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SAFE HOME 101 – GFCIs Lower Home Electrocution Deaths

Posted by Jane Akre
Monday, June 16, 2008 10:23 PM EST
Category: Major Medical, Protecting Your Family, In The Workplace
Tags: Safe Home 101, Work Site Injuries, Premise Liability, Property Owners Liability, Dangerous Products, Electrocution, Head and Brain Injuries

GFCIs are standard in new homes, not so in homes older than 15 years.

Part of IBs- SAFE HOME 101 Series in June-Home Safety Month

SAFE HOME 101 – GFCIs Lower Home Electrocution Deaths



IMAGE SOURCE: Electrical Safety Foundation


Before the introduction of Ground Fault Circuit Interrupters (GFCIs) in newly constructed homes - 700 people died from household electrocutions annually. 

As of 2001, that number has decreased to about 400 deaths each year.

While current National Electrical Code (R) requires electrical outlets, known as GFCIs, be installed on newly constructed homes, the new technology has not been added to older homes.

The Electrical Safety Foundation advises homeowners with homes 15 years or older to check to see if their home is protected and if it is not, they recommend having a GFCI device installed.

A GFCI unit can usually be found in the home where electrical products come in contact with water, such as in the kitchen, and in the bathroom, or outdoors. A GFCI is a special type of outlet designed to “trip” before a deadly electrical shock has the chance to occur.

It works be detecting ground faults at very low levels.  The device has reduced residential electrocutions by more than 50% over the last two decades.

“If GFCIs were installed in every U.S. home, nearly 70 percent of the approximate 400 electrocutions that occurred last year could have been prevented,” notes Brett Brenner, President of Electrical Safety Foundation.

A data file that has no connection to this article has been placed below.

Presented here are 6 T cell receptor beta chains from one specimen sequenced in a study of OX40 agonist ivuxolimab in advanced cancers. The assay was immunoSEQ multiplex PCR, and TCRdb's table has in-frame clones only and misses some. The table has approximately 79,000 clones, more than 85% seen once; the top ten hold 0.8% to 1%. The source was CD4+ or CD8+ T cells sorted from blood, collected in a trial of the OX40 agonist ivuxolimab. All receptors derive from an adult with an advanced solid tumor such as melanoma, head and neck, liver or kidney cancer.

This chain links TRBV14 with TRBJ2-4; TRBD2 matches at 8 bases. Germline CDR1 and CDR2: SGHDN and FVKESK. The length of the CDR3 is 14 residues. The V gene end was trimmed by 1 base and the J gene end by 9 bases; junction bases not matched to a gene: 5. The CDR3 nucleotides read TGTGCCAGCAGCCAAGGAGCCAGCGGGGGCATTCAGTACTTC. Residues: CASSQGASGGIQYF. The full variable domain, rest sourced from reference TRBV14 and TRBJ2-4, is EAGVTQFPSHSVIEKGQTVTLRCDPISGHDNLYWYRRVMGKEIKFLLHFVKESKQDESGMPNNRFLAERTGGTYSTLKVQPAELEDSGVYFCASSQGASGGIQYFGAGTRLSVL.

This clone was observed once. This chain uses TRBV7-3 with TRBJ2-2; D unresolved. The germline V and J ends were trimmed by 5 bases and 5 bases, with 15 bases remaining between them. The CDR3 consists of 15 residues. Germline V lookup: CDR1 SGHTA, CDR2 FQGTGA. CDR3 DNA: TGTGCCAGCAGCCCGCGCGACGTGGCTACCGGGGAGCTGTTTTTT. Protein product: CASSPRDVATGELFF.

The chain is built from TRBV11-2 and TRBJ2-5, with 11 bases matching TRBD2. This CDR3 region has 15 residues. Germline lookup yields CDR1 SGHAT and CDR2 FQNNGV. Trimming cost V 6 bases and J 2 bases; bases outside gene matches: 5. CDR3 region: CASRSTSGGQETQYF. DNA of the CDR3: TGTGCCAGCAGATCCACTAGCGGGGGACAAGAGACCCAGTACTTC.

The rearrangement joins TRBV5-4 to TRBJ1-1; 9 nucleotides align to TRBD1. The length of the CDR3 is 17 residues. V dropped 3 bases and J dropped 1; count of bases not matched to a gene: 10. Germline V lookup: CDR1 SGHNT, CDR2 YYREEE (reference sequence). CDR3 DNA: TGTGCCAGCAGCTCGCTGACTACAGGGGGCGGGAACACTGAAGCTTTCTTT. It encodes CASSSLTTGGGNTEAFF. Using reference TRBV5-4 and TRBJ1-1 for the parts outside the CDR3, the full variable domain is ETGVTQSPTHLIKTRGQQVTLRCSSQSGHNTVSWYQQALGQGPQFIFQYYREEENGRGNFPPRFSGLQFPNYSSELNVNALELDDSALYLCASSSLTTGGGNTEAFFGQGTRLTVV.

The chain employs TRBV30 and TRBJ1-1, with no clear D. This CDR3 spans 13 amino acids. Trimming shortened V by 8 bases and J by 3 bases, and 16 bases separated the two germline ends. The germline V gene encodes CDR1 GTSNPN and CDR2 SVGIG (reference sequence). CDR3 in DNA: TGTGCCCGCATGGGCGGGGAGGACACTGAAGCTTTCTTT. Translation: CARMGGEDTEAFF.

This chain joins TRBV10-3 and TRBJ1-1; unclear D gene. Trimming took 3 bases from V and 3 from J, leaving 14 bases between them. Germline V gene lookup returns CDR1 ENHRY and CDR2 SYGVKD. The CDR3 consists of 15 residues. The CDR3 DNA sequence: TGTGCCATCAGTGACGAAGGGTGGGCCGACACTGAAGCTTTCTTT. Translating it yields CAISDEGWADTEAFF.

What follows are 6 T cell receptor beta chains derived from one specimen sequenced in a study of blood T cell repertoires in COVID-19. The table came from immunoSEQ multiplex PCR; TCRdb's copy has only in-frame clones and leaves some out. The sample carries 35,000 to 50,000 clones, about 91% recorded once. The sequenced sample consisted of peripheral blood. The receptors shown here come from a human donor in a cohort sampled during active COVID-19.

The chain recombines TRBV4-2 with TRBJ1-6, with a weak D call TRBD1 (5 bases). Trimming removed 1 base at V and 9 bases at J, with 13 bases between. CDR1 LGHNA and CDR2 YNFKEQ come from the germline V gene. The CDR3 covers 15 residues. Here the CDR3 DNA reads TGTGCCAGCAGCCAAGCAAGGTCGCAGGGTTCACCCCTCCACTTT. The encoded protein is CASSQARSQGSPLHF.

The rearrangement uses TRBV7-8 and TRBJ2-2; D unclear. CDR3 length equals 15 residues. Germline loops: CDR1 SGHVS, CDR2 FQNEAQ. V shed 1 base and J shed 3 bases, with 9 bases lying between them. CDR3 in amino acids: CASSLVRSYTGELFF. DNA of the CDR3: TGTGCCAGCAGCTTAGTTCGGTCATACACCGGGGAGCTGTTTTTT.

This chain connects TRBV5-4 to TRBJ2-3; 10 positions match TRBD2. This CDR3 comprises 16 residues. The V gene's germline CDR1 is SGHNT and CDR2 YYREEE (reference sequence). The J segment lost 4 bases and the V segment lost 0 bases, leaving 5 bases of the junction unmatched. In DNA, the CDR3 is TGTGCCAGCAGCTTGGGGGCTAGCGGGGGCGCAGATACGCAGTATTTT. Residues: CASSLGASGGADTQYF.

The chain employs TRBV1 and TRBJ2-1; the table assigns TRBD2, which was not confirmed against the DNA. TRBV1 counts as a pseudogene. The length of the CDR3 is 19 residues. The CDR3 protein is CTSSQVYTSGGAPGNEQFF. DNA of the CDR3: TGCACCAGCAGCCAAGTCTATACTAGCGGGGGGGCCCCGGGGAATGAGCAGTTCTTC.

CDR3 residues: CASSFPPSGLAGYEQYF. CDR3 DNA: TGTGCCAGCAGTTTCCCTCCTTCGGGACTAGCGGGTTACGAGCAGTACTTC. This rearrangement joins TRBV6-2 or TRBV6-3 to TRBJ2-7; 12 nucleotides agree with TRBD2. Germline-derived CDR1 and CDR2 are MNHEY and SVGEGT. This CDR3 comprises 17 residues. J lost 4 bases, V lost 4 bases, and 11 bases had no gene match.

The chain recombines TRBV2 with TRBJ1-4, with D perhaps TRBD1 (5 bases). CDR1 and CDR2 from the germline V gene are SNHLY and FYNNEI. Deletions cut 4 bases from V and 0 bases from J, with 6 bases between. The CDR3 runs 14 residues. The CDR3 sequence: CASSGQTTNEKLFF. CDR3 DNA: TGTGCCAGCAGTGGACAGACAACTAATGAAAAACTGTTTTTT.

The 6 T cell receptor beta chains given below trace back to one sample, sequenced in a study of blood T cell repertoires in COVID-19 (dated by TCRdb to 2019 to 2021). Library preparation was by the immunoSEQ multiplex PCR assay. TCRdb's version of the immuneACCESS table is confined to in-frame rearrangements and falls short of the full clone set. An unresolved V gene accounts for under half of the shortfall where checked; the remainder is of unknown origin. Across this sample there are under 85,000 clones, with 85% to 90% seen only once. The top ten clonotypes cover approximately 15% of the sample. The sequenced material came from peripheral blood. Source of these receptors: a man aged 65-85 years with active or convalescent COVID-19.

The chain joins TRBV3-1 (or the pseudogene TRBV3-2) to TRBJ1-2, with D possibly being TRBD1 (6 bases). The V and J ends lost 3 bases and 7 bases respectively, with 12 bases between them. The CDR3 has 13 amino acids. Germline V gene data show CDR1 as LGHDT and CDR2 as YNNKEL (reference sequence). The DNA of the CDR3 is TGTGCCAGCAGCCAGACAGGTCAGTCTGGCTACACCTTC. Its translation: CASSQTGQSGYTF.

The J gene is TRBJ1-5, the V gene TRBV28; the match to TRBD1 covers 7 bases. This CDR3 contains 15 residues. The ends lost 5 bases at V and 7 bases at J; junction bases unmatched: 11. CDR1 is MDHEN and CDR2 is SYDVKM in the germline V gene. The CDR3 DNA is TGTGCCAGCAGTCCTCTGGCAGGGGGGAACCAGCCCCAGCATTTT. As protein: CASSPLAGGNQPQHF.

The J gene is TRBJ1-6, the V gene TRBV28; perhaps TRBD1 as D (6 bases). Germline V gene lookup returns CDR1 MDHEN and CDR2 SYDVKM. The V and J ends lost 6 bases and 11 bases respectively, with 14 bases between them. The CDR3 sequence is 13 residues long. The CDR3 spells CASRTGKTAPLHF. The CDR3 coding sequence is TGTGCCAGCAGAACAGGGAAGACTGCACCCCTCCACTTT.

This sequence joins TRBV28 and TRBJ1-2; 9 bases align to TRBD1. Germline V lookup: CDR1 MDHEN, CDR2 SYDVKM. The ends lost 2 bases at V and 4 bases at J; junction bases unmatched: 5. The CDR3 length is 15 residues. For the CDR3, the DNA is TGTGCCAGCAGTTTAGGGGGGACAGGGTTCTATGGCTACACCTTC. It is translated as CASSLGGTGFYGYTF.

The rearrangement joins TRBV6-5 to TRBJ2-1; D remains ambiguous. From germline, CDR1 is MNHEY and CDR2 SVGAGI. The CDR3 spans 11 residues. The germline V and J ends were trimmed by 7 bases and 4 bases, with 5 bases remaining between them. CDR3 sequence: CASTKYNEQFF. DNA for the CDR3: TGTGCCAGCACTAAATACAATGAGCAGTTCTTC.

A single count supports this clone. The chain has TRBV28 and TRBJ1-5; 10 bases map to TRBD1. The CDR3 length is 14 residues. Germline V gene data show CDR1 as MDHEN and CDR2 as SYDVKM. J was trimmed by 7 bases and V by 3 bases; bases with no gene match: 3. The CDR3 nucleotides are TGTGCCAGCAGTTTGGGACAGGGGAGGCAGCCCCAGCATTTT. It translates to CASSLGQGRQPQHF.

While installing a GFCI device is a step in the right direction, it’s important for home owners to understand that the device is susceptible to wear and damage (from power surges that occur during an electrical storms) and monthly tests should be performed to make sure they are working properly and offering proper shock protection.

The outlet will appear normal even if the GFCI fails to properly function and therefore testing is an essential safety precaution.

Below are a few simple ways to prevent home electrical hazards from occurring:

  • Pay attention to your appliances. When an appliance blows a fuse or trips a circuit breaker - more than a couple times - its more than mere coincidence – it’s a sign that something bigger is wrong. Prevent serious and often dangerous injuries from occurring by unplugging the appliance and discontinuing use until a professional electrician can inspect the unit.
  • Electricity and water should never be mixed. Always be sure and keep electrical appliances away from moisture and water. If an appliance falls or is accidentally dropped into water (both unplugged or plugged-in) do not attempt to unplug it or grab it. First, go to your panel board and shut off power to the circuit that controls that portion of the house and then you can safely unplug and remove the item from the water.
  • Replace broken or missing wall plates. Wall plates are more than pretty décor that matches the wall paint, they are also there for protection; they keep your fingers from making contact with the live wiring located behind them. You can pick up a replacement right at your local hardware store.
  • You are advised to check the GFCI every month and after an electrical storm.

This is by no means a complete and comprehensive list, but it’s a good start. Adhering to these safety tips will help make sure your home and family safe from injury.

The Electrical Safety Foundation International is dedicated to solely promoting electrical safety by focusing on reducing electrically related injuries, deaths and property damage. #

1 Comment

Anonymous User
Posted by elaine
Friday, July 11, 2008 6:00 PM EST

I have a freezer about 6 years old. I had the elctrical outlet replaced about a month ago. When I touched the frezzer Mon night , it shocked me. I called one elctrician and he could not find the problem, but did say it was "hot". He disconnected the ground from that outlet so as not to shock. What should I do now? Please respond with advice.

Comments for this article are closed.

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